Cycling toward climate change

Until three weeks ago, Malkolm Boothroyd had only the long, carefree days of summer to look forward to. Now, the 17-year-old has 5,500 kilometres of Canadian geography to contemplate over the handlebars of his bike.

Until three weeks ago, Malkolm Boothroyd had only the long, carefree days of summer to look forward to. Now, the 17-year-old has 5,500 kilometres of Canadian geography to contemplate over the handlebars of his bike.

While other people his age will be slinging coffees and lifeguarding kiddie pools, Boothroyd will be cycling to Ottawa to demand the federal government move forward on climate change issues.

He’s one of hundreds of other Canadian cyclists making the cross-country trek to Parliament Hill in time for the start of the House of Commons’ fall session.

“I’m very concerned about climate change and the federal government’s lack of response on climate change,” said Boothroyd on Friday, two days before he left.

“Converging in Ottawa will hopefully have an effect.”

The group, who have dubbed themselves, Pedal for the Planet, will present a petition to Parliament about moving forward on climate change issues.

The petition asks the government to cut greenhouse gas emissions to 25 per cent of 1990 levels. It also asks for a national strategy on climate change and assistance for developing nations wanting to reduce their carbon footprints.

Boothroyd will be the only cyclist to ride to Ottawa from the North. He’ll be travelling with his mother, Wendy Boothroyd, to Edmonton—a 2,000-kilometre journey they’re hoping to complete in little more than two weeks time.

From Edmonton, he’ll join up with other cyclists in the West and begin the grueling two-and-a-half-month journey to Ottawa.

“It’ll be cool to be the only ambassador from the North. I’m looking forward to whatever that involves,” he said.

When he first heard about the trip, Boothroyd wanted to start even further north than Whitehorse.

“Malkolm’s first thought was to bike from Inuvik down the Dempster Highway to Edmonton,” said climate change specialist John Streicker, who persuaded Boothroyd, at the last minute, to go on the trip.

“But he would have had to leave the next day.”

On Sunday, Boothroyd set out. Streicker and several of Boothroyd’s supporters rode the first leg with him, to Teslin. During the 190 kilometre ride, Boothroyd was already planning his next biking trip, said Streicker.

Boothroyd is no stranger to long-distance biking. Last year, he did a year-long-trip from Whitehorse to Florida

“This time, I learned not to bring as much gear,” said Boothroyd.

Boothroyd is travelling light, carrying everything he needs in panniers strapped to the sides of his bike. He’s already mailed himself food boxes that he’ll pick up at post office stops along the Alaska Highway.

Unlike other groups travelling from either coast, Boothroyd opted to go without a support vehicle.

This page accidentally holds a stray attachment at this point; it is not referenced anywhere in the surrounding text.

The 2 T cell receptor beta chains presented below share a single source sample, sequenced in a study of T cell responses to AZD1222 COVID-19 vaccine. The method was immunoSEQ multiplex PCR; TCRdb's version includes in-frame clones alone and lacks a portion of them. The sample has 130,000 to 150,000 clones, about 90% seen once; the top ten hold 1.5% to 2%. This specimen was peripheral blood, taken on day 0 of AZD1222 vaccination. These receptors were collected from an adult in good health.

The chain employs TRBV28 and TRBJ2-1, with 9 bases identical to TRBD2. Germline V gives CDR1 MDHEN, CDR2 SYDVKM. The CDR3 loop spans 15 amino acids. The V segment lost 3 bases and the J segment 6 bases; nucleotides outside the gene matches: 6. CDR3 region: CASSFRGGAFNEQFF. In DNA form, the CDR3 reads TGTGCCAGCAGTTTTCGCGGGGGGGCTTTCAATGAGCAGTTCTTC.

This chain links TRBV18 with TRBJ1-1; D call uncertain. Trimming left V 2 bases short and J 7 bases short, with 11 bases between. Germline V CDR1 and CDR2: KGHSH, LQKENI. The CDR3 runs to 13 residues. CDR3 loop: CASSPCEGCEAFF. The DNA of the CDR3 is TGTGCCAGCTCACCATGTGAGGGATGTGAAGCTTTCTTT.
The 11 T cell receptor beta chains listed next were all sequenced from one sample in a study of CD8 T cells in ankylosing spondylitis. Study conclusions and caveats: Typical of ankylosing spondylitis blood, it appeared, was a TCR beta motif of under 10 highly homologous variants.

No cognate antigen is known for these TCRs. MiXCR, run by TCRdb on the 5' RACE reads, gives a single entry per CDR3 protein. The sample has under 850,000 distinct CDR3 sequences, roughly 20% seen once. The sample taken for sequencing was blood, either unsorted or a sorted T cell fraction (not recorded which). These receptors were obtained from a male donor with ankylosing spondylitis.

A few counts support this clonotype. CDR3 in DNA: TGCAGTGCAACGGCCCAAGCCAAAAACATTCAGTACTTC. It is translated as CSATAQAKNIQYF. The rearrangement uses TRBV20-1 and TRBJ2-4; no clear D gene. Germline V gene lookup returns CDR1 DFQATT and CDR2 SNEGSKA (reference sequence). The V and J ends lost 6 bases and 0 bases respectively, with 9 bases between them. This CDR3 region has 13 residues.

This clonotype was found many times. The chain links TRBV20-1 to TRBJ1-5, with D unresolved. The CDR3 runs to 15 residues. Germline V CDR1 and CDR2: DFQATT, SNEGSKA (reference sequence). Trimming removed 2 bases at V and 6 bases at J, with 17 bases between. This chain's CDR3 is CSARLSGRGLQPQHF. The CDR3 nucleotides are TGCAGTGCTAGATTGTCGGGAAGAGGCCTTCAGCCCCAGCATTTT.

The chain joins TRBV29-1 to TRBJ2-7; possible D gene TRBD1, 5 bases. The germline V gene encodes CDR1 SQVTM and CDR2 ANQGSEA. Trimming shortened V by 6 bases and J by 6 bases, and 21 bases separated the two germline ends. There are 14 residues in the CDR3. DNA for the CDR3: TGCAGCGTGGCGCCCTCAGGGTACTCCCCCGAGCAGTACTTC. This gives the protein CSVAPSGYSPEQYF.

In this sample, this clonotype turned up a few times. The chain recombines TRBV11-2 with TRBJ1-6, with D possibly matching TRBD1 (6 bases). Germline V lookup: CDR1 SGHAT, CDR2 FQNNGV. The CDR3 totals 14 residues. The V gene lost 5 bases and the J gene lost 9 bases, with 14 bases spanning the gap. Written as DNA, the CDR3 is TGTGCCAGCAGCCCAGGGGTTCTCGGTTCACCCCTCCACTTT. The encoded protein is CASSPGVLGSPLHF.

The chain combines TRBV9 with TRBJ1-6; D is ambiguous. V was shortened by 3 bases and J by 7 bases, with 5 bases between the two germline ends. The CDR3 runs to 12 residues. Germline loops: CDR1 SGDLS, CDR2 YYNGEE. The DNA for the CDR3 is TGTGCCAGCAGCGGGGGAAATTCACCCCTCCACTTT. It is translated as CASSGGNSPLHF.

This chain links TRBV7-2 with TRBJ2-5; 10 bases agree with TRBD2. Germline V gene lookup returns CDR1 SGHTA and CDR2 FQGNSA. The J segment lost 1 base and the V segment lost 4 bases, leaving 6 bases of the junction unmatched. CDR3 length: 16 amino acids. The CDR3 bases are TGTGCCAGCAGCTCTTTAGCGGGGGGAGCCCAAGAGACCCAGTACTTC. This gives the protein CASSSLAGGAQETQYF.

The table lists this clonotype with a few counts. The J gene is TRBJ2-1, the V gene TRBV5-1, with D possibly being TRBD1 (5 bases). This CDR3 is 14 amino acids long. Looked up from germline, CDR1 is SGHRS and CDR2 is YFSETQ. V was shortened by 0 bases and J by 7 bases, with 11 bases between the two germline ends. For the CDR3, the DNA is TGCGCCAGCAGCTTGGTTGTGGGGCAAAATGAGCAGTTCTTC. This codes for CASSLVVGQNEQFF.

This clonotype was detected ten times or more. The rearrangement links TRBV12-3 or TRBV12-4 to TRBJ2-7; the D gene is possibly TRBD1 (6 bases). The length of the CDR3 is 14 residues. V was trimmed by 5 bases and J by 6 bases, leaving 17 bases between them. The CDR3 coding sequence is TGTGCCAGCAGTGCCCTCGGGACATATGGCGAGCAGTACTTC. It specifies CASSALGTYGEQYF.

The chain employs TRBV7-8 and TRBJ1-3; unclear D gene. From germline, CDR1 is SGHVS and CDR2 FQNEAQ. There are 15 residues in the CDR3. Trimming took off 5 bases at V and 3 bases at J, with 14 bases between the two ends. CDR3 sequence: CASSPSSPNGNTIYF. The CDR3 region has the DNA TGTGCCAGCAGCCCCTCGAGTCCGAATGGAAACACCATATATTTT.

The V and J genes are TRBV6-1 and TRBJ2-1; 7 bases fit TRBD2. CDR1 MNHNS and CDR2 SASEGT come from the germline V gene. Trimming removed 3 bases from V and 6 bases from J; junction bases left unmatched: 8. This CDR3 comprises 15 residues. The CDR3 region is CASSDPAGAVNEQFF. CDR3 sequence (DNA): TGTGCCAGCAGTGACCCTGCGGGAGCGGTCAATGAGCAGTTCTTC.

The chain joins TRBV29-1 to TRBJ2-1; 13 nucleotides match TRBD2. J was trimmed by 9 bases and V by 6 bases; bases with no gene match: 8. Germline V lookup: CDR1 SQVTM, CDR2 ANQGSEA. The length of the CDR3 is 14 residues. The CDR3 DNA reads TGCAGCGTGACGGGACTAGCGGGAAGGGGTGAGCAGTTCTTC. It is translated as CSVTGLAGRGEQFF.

“He feels really strongly that we shouldn’t have any cars along the way,” said Amber Church, speaking on behalf of Pedal for the Planet from Edmonton.

“We’ll have one support vehicle travelling from the West,” she said. “Some people going from Vancouver to Ottawa haven’t done trips longer than a couple of hours.”

Church wasn’t sure how many cyclists will arrive in Ottawa on September 20 since some cyclists will only be joining the group for part of the ride.

“By the time they hit Ottawa there will have been probably thousands of people who participated,” she said.

A cross-country ride of this size is important in raising awareness, said Church.

“Internationally, (Canada) is at the bottom of the barrel in terms of climate-change action.”

In December, Canada will take part in a United Nations conference on climate change in Copenhagen.

“They’ll be negotiating a post-Kyoto framework on climate change and Canada is stalling these negotiations. They’re not doing enough,” said Church.

With the effects of climate change already being felt up north with the melting of the permafrost and the emergence of spruce bark beetle in Kluane, Canada can’t ignore the role it plays in climate change, said Church.

“As one of the largest greenhouse gas producers in the world we should be contributing more (to the talks),” she said.

“Some countries are calling for emission rates even lower than what our petition calls for.”

The bike ride is one of several actions being planned by Kyoto Plus, a Canadian coalition of 65 peace and social justice organizations.

On October 24, the group is hoping to get 100,000 people on Parliament Hill for the International Day of Action on Climate Change.

“The battle may feel like an uphill one, but it’s even more so if you don’t do something,” said Streicker.

“Our (federal) environment minister speaks about striking a balance between the environment and the economy, but the old model of pitting the environment against the economy isn’t the way forward.”

Contact Vivian Belik at